Lebanon’s Christian president, Michel Aoun, told fractious political leaders on Monday the country was heading “to hell” if a new cabinet was not formed swiftly to dig the nation out of its worst crisis since the 1975-1990 civil war.
But the nation’s sectarian politicians remain deadlocked over how to pick ministers to draw up economic reforms.
Politicians had told President Emmanuel Macron during his visit after a huge August explosion in Beirut that they would form a cabinet of experts in 15 days, accelerating a process that usually takes months. That deadline passed last week.
Nerves in the nation were further rattled on Tuesday after a blast rocked southern Lebanon. A security source said it occurred at an arms depot of Hezbollah, a heavily armed and politically powerful Shi’ite Muslim group.
Political talks have hit a logjam over a demand by Hezbollah and its ally, Lebanon’s other main Shi’ite group, the Amal Movement, that they name several ministers including the finance minister.
The source said Paris was reluctant to set a new deadline and was instead giving politicians more time provided they worked towards a French demand for a cabinet of ministers with expertise to deliver reforms.
“France is letting them move forward, but within a reasonable timeframe,” the French source told Reuters.
France has said it was ready to host an international conference in the second half of October to secure aid from donors, who demand reforms before giving cash. Paris has drawn up a roadmap for a new government to tackle corruption and rebuild the economy.
But there has been no indication that Prime Minister-designate Mustapha Adib, a Sunni under Lebanon’s sectarian system of power sharing, is any closer to naming a cabinet.
A senior Shi’ite political source said the two main Shi’ite groups insisted on choosing the finance minister or they would not take part in a government, a move that would likely mean any government policies would be blocked once sent to parliament.
“Everyone is waiting,” said another source familiar with the cabinet process. “I don’t think the French initiative is dead.”
The Hezbollah-Aoun alliance weakens
The Shiite stonewalling appears to be embarrassing President Aoun, who has been an unwavering political ally of Hezbollah since 2006.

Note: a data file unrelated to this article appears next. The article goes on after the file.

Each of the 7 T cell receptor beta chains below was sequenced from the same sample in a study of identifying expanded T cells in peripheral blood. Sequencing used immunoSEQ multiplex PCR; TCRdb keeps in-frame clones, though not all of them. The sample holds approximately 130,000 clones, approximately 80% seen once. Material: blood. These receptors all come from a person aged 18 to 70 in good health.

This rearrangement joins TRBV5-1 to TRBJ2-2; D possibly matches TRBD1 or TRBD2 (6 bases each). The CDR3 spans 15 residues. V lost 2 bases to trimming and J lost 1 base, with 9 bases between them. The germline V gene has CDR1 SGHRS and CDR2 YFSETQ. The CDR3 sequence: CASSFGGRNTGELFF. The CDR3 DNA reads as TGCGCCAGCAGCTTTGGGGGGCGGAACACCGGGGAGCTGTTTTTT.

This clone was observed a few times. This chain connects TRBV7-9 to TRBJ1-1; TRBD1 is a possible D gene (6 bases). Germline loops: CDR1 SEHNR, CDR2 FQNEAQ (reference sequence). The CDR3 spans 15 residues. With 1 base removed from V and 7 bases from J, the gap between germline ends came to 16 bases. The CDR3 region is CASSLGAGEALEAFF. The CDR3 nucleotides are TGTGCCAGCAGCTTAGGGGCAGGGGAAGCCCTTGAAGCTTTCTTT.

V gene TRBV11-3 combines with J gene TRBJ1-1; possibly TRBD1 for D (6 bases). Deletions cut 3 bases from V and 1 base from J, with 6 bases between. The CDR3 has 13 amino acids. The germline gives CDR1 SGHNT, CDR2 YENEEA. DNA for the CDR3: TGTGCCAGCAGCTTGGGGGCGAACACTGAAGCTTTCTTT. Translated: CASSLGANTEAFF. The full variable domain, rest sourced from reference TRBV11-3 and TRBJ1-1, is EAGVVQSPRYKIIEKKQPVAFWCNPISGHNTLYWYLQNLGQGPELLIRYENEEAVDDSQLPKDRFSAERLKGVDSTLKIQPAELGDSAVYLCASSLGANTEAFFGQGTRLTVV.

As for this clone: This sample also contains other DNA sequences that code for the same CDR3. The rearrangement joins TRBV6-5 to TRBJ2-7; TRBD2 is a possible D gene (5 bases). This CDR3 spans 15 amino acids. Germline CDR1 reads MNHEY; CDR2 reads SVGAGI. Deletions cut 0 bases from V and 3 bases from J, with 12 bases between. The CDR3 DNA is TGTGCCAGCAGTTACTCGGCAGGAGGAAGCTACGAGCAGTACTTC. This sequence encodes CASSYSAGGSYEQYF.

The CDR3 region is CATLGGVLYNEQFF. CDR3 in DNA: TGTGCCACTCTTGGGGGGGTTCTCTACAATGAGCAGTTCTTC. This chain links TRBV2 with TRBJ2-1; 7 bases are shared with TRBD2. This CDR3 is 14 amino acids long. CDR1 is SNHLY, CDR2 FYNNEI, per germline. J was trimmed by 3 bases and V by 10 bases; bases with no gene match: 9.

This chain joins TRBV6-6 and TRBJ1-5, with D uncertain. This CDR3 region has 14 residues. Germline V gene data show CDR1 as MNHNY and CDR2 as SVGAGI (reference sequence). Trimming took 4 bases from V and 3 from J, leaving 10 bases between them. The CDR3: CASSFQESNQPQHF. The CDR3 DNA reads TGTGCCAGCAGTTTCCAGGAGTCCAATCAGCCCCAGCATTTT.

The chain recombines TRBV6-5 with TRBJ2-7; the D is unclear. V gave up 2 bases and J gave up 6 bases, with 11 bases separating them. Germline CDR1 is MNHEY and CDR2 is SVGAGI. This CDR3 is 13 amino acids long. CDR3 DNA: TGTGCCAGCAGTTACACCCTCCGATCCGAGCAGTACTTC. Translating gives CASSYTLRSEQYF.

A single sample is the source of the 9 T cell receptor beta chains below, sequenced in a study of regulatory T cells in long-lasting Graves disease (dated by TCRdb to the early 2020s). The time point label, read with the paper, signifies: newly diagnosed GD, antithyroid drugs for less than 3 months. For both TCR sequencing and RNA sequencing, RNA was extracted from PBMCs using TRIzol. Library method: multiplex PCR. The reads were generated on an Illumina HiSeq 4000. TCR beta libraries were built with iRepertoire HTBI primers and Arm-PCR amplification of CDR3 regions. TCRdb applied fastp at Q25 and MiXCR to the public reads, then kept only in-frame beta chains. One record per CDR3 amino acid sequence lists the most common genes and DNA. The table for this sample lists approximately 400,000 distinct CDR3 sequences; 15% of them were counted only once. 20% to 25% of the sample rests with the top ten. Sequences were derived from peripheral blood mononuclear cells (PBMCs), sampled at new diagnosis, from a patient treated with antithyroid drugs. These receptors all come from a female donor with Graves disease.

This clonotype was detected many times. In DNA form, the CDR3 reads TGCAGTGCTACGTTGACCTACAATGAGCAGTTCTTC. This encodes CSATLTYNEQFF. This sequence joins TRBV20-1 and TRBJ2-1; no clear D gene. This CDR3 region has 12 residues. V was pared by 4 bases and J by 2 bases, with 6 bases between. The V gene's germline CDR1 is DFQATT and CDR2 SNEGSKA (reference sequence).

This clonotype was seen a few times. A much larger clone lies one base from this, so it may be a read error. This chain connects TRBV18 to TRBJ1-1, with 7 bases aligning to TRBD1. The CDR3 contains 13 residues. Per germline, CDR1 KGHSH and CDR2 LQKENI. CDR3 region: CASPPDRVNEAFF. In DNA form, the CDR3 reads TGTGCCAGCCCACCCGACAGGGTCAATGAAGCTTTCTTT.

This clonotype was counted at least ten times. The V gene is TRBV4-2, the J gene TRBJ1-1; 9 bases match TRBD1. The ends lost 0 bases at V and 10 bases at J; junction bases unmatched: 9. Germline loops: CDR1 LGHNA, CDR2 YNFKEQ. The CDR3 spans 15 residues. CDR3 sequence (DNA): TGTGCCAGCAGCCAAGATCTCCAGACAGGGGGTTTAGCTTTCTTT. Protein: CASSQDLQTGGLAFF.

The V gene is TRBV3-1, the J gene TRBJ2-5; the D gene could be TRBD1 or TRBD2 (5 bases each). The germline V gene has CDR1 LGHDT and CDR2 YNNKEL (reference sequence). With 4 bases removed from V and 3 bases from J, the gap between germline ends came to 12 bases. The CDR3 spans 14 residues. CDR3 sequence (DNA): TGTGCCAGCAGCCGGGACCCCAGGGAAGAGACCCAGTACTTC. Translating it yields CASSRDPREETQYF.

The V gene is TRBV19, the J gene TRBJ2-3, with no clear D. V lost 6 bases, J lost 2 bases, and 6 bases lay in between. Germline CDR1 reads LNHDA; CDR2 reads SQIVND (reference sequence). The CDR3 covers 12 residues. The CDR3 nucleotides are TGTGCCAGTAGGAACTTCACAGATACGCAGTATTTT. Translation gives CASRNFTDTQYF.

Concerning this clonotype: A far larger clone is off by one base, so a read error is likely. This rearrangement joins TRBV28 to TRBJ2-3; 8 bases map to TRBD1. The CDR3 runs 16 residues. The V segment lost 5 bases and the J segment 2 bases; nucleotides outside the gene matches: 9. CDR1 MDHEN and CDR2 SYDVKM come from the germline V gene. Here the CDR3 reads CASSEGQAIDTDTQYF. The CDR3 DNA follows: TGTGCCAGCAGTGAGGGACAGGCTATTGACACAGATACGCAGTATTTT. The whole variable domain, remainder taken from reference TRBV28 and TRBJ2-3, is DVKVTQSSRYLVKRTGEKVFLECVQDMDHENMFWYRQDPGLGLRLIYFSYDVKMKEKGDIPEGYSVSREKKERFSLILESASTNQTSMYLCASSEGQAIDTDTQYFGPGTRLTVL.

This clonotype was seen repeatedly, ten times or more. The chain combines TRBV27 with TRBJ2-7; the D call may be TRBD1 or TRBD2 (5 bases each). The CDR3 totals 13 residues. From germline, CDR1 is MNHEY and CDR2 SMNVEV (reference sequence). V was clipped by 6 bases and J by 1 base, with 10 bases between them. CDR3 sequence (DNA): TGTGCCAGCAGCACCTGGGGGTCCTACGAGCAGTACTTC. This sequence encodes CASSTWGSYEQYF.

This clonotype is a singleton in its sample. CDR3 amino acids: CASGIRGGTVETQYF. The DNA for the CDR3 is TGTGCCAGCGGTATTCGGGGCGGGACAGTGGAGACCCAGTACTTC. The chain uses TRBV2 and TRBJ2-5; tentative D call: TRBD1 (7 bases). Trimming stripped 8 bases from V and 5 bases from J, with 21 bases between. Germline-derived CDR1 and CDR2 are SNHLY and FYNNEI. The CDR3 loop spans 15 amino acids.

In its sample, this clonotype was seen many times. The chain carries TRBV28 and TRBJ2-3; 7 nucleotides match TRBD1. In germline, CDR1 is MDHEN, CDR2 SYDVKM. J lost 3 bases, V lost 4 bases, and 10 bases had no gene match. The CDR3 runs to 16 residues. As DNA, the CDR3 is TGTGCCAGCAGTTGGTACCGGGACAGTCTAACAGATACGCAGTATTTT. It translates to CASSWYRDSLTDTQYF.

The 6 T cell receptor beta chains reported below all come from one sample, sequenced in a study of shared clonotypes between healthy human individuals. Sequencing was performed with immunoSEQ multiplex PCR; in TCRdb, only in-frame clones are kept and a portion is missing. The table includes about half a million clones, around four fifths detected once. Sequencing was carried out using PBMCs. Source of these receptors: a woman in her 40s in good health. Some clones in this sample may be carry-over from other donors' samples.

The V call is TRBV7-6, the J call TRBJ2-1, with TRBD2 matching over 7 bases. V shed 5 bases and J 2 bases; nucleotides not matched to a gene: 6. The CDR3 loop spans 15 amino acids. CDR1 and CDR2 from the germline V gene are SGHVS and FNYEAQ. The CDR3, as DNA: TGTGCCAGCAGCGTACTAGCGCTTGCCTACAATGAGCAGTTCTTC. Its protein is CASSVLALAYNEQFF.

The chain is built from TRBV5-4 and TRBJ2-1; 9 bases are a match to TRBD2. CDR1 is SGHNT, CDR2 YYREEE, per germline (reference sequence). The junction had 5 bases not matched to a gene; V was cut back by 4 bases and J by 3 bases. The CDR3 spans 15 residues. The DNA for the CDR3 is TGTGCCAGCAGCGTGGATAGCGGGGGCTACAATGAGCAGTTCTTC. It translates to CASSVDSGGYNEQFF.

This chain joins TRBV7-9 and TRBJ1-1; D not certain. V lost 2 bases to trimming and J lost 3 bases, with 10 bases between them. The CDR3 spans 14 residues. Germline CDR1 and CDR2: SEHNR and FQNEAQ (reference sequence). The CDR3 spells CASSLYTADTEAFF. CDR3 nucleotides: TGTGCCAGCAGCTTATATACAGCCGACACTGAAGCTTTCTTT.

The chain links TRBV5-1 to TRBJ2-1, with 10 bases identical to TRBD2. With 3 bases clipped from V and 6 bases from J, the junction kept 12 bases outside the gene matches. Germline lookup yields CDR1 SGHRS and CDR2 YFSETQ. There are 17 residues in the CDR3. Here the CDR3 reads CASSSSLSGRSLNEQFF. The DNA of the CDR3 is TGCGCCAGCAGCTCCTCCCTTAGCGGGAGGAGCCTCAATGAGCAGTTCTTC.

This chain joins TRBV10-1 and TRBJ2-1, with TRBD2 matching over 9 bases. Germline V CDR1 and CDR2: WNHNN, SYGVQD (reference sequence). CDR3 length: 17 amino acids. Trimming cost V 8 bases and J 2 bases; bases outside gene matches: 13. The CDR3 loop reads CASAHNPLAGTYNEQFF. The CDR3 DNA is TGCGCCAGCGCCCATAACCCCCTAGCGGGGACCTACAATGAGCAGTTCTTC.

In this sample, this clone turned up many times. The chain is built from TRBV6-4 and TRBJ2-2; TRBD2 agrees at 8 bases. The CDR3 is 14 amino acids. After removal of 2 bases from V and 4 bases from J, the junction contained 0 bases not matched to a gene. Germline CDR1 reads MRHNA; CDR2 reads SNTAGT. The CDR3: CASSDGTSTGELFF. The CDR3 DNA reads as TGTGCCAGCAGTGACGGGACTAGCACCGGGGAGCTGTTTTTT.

If a cabinet is not formed, “we are heading for hell”, he said on Monday. Aoun proposed abolishing the distribution of so-called “Regalian” portfolios to specific communities in order to resolve the crisis.
On Saturday, the Free Patriotic Movement (FPM), founded by Aoun and led by his son-in-law Gebran Bassil, issued a statement condemning the principle that “a party may impose its countersignature on the Lebanese in a manner contrary to the Constitution and to prevailing customs”. The communiqué was an implicit jab at the two Shiite parties.
The statement sparked rumours that Aoun, whom his detractors call “a Christian endorsement of Hezbollah”, could be turning his back on his alliance with the pro-Iranian movement. He denied these reports during his press conference on Monday.
While assuring that the 2006 agreement with the Shiite
party was still in force, and that “alliances do not prevent disagreements”, he nevertheless put the ball in his ally’s court, specifying that the solution was to be sought on their side. “When there is disagreement, everyone defers to their own convictions, and mine are based on the Constitution,” he said.
“This is not the first time that there have been disagreements between Hezbollah and the CPL, but it is true that the impasse over the finance portfolio further isolates the Shiite team,” Joseph Daher, an academic and author of the book “Hezbollah, Neoliberalism and Political Economy”, told FRANCE 24.
He added: “Although President Aoun’s party seems to be distancing itself from its Shiite ally lately, it is too early to speak of a questioning of their alliance, because neither side has an interest in a split in which they would both lose out”.
Lebanese media reported that the sanctions imposed by the US administration on September 8 on two former ministers from parties allied to Hezbollah, considered a “terrorist” organisation by Washington, provoked shockwaves within the Lebanese political class.
By deliberately targeting Ali Hassan Khalil, one of the pillars of the Shiite Amal movement, and Youssef Fenianos, a Christian leader of the Marada (pro-Syrian) party, Washington is implying that no one is immune to its strategy to weaken and isolate Hezbollah.
“The isolation of the Shiite leadership comes at the wrong time, during a period in which the United States is being intractable with everything that has to do with Iran and its allies,” Daher said.
Paradoxically, it was this policy of sanctions, which came just as France offered a breath of fresh air to Hassan Nasrallah’s party through public dialogue, that pushed the Shiite team to be less conciliatory during the negotiations to form a government.